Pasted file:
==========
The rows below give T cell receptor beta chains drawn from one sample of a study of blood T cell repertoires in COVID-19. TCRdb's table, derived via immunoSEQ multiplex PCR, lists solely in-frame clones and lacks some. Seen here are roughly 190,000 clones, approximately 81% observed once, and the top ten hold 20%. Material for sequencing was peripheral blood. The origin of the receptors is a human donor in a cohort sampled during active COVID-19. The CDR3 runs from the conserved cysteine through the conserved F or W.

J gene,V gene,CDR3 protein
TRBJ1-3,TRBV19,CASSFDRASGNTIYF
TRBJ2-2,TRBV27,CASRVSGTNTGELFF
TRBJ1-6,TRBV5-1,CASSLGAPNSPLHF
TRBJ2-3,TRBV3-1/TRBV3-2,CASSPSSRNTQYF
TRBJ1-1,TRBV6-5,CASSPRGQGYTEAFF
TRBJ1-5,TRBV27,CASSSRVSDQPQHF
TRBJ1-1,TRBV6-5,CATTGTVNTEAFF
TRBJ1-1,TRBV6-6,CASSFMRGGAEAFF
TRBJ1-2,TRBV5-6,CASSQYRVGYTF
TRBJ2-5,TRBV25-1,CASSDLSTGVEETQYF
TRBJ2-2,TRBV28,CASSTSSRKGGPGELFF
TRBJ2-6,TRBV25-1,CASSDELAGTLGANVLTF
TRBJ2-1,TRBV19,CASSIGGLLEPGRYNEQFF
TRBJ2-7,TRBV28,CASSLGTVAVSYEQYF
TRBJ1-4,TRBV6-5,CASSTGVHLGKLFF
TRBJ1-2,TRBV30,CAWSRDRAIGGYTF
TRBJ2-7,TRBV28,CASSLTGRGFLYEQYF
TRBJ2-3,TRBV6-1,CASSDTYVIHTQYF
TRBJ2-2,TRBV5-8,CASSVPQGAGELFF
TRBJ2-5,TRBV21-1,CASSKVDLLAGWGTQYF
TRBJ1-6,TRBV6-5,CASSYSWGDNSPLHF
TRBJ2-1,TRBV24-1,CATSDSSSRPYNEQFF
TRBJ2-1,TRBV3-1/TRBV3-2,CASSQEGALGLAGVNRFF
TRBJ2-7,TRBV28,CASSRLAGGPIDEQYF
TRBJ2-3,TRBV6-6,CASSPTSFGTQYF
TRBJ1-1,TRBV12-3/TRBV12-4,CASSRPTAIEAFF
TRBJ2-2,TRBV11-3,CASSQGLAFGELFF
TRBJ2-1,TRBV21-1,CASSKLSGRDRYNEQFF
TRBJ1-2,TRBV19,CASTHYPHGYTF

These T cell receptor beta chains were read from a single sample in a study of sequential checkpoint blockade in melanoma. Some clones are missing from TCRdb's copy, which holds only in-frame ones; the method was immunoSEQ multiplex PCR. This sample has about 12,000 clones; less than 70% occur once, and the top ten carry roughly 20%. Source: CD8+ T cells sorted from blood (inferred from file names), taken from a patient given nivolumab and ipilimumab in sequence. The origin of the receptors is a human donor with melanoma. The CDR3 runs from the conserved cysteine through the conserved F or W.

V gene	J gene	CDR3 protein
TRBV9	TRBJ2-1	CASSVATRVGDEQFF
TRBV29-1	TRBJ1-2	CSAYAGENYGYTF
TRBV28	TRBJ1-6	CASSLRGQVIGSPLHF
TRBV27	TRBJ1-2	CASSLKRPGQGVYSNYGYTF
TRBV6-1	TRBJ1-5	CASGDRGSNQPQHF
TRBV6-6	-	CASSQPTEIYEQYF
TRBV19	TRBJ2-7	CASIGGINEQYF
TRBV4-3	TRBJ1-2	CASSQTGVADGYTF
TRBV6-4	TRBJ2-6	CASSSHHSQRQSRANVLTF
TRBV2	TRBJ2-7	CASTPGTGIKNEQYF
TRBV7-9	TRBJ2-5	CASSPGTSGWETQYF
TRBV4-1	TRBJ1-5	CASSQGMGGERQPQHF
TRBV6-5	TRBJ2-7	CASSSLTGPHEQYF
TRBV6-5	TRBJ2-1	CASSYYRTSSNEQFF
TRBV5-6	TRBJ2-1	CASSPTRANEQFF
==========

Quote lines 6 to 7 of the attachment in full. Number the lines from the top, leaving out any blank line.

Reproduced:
TRBJ2-3,TRBV3-1/TRBV3-2,CASSPSSRNTQYF
TRBJ1-1,TRBV6-5,CASSPRGQGYTEAFF